6 Classic Movies Starring Fredric March

One of classic Hollywood's more prolific actors, Fredric March delivered great performances in both comedies and dramas. March won two Academy Awards for Best Actor and was nominated for three more. Both versatile and popular, he appeared in movies for over six decades. Here are six great performances by Fredric March.

In 1930, March received his first Oscar nomination for Best Actor with his performance in The Royal Family of Broadway. But the actor won the Academy Award for his excellent turn in this adaptation of Robert Louis Stevenson's classic morality tale. March played the dual roles of the kindly Dr. Jekyll, who makes the fatal mistake of creating a drug that unleashes his evil side, which manifests itself as the wicked Mr. Hyde. Jekyll is unable to control his alter ego and ultimately suffers a tragic fate. Directed by Rouben Mamoulian, Dr. Jekyll and Mr. Hyde holds up well even today.

Directed by William Wellman, A Star Is Born was the first of three (and counting) variations of this rags to riches tale about a young actress (Janet Gaynor) who dreams of becoming a star. Despite being told she doesn't have a prayer, Vickie determines to gain stardom and becomes attached to Norman Maine (March), a drunk aging matinee idol. Norman helps launch Esther's career and the two get married. But Norman becomes jealous when Vickie's star rises and his drowns in a bottle of booze. Highly praised by critics, A Star Is Born earned March his third Oscar nomination for Best Actor.

Also in 1937, March matched wits with legendary actress Carole Lombard in this classic screwball comedy from director William Wellman. Nothing Sacred stars March as Wally Cook, a disgraced reporter looking to get back into the good graces of his editor (Walter Connolly). He jumps on the story of a young woman named Hazel Flagg (Lombard) dying from radiation poisoning. Of course, she's not really dying and Cook must hide this fact from the public, even to the point of conjuring up a fake suicide. The two naturally fall in love, which works out just fine once the public moves on to the next new story. March and Lombard were great together on screen, and benefited from writer Ben Hecht's sharp dialogue.

One of the great dramas of the 1940s, The Best Years of Our Lives earned March his second Oscar for Best Actor. Directed by William Wyler, the picture followed three veterans who return home from the war and face difficulties readjusting to civilian life. March played Al Stephenson, a platoon sergeant in the Pacific who returns home to his comfortable life with his wife (Myrna Loy) and two children (Teresa Wright and Michael Hall). Al goes back to his old job as a bank loan officer, but runs into trouble when he approves a loan to a Navy vet without collateral. The Best Years of Our Lives also starred Dana Andrews and real-life amputee Harold Russell as the other two veterans.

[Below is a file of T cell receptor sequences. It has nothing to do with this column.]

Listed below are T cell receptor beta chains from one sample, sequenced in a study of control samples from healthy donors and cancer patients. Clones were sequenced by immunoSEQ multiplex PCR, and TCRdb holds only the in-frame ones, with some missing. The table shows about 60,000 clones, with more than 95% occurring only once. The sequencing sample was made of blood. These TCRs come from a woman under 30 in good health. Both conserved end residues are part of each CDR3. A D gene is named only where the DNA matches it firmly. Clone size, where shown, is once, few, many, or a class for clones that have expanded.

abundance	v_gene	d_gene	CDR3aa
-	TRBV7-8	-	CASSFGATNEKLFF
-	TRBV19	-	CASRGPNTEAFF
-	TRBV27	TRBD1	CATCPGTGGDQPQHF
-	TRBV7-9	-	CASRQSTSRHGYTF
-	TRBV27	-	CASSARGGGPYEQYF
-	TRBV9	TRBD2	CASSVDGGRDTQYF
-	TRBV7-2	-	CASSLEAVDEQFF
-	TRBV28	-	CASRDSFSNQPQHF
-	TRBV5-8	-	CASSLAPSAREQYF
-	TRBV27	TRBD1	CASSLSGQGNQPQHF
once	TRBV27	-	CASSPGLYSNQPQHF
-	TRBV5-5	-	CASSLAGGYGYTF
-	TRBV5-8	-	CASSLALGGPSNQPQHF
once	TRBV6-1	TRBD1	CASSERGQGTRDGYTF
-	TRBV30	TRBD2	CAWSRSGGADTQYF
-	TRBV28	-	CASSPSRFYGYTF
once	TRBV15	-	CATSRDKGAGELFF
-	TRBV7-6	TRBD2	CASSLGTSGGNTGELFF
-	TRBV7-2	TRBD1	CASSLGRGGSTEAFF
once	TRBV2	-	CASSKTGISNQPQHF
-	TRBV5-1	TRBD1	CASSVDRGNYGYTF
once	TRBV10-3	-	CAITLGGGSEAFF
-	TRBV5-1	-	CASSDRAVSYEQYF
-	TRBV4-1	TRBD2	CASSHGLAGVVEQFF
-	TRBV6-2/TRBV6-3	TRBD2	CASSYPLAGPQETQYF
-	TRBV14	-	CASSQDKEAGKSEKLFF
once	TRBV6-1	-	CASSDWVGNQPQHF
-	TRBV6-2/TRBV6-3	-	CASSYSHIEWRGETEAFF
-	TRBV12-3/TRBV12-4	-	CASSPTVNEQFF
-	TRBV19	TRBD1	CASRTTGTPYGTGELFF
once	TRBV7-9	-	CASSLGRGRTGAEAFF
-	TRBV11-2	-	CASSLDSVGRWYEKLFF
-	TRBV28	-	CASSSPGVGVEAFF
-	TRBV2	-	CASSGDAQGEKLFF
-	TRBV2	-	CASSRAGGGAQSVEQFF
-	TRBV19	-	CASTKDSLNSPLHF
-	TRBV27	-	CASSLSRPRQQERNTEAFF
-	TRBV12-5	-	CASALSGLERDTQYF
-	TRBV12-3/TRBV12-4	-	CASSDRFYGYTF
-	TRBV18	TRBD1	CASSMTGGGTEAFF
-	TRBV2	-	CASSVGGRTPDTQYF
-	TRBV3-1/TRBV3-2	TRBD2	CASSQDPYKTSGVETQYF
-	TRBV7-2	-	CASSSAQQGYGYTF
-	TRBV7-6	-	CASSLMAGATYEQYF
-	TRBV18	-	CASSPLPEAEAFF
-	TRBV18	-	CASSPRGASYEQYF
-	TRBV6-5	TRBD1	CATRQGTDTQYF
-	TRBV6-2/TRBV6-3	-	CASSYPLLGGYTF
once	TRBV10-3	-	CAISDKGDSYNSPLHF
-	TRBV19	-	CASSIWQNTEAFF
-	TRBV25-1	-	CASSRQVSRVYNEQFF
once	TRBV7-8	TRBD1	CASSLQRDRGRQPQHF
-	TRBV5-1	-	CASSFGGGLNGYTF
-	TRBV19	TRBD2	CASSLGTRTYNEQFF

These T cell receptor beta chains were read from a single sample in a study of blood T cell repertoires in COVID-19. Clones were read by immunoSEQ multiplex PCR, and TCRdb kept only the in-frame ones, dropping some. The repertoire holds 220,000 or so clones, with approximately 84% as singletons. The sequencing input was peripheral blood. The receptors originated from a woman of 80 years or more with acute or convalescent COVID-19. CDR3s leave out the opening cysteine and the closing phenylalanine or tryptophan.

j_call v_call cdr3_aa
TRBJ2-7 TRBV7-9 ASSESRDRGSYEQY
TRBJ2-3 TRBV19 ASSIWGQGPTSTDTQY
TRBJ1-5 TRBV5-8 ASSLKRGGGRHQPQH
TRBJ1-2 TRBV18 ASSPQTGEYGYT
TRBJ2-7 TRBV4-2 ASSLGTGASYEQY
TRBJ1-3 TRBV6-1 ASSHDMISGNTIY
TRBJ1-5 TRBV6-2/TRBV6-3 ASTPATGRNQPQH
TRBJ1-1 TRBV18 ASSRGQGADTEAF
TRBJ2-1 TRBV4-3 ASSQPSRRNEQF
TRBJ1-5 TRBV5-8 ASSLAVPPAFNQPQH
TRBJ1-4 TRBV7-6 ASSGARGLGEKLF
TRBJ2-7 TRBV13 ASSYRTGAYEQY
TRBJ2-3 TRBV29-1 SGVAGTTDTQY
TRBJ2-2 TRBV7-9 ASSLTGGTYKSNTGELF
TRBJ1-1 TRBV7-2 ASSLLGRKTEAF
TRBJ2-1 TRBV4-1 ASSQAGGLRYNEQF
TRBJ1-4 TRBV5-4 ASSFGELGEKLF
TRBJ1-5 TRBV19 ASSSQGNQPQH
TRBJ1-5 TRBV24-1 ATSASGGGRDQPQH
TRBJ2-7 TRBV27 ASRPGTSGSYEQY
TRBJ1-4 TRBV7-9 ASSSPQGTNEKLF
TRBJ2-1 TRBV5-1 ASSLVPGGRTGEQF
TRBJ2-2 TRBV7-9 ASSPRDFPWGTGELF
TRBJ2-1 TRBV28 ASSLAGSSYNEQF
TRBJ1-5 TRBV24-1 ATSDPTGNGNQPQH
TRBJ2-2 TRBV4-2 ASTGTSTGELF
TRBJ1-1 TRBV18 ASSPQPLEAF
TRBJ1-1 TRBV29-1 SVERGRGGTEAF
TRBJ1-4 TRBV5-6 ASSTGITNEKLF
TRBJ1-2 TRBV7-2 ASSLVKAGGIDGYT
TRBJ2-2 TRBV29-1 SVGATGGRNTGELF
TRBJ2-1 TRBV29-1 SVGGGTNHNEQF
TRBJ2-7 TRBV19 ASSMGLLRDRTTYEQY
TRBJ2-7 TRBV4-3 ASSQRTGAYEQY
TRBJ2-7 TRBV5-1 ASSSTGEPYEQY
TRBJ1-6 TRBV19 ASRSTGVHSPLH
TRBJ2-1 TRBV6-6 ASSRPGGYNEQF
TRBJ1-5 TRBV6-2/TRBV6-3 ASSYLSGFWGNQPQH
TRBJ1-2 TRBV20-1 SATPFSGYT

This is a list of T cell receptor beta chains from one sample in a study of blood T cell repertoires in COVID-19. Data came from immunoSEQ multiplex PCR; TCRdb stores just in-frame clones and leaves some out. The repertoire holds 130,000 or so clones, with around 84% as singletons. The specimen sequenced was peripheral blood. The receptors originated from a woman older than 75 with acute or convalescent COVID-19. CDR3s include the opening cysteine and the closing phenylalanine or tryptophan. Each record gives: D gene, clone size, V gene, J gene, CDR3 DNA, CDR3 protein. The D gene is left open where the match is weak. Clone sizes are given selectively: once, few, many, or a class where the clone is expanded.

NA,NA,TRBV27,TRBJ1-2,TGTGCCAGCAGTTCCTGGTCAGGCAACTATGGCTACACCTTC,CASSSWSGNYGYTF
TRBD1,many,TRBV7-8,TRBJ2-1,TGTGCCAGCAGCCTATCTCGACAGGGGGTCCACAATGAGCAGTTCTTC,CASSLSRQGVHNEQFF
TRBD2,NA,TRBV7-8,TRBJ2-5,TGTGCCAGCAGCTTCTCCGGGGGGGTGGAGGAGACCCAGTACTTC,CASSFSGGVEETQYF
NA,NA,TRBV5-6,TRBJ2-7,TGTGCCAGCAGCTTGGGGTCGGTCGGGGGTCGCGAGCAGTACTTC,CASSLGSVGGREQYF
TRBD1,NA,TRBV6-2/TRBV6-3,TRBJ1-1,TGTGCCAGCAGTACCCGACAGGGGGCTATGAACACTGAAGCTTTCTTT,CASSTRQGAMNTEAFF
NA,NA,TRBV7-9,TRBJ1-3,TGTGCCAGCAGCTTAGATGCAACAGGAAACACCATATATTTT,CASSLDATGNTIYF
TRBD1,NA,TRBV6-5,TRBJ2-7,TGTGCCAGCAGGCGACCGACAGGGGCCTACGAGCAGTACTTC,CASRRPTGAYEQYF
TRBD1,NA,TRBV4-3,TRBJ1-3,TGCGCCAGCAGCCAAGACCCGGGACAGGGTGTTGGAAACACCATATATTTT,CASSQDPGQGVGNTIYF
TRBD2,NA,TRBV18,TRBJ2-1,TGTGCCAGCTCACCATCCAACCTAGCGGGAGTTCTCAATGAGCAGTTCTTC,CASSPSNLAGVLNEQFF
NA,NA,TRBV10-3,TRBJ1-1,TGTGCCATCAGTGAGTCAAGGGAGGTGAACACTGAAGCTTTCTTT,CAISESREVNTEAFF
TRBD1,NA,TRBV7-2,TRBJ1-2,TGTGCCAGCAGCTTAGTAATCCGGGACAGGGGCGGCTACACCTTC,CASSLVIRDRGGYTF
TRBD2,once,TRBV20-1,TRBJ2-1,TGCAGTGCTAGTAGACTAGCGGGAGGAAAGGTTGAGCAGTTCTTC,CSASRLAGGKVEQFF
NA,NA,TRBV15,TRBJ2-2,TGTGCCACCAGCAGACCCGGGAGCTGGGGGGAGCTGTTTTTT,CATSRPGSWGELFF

March earned his fifth career nomination for Best Actor for his portrayal of Willy Loman in this first of many adaptations of Arthur Miller's acclaimed play. Directed by Laszlo Benedek, Death of a Salesman starred March as the down and out Loman, a salesman who starts losing his grip on reality after 60 years of failure. Though he has the support of his wife (Mildred Dunnock), Willy slowly unravels while trying to figure out where he went wrong in his life. Miller disavowed Benedek's adaptation of Death of a Salesman, but critics loved it and March earned the final Academy Award nomination of his career.

Inspired by the Scopes Monkey Trial of 1925, Inherit the Wind starred March as a crusading attorney based on William Jennings Bryan. Directed by Stanley Kramer, this courtroom drama focused on the arrest of a school teacher (Dick York) for teaching evolution and the subsequent trial. With Jennings leading the prosecution, another crusading attorney based on Clarence Darrow (Spencer Tracy) defend the teacher. He's helped by an atheist journalist (Gene Kelly) modeled after H.L. Mencken. Though both March and Tracy were in the autumn years of their careers, the two were mesmerizing in their lengthy courtroom debates.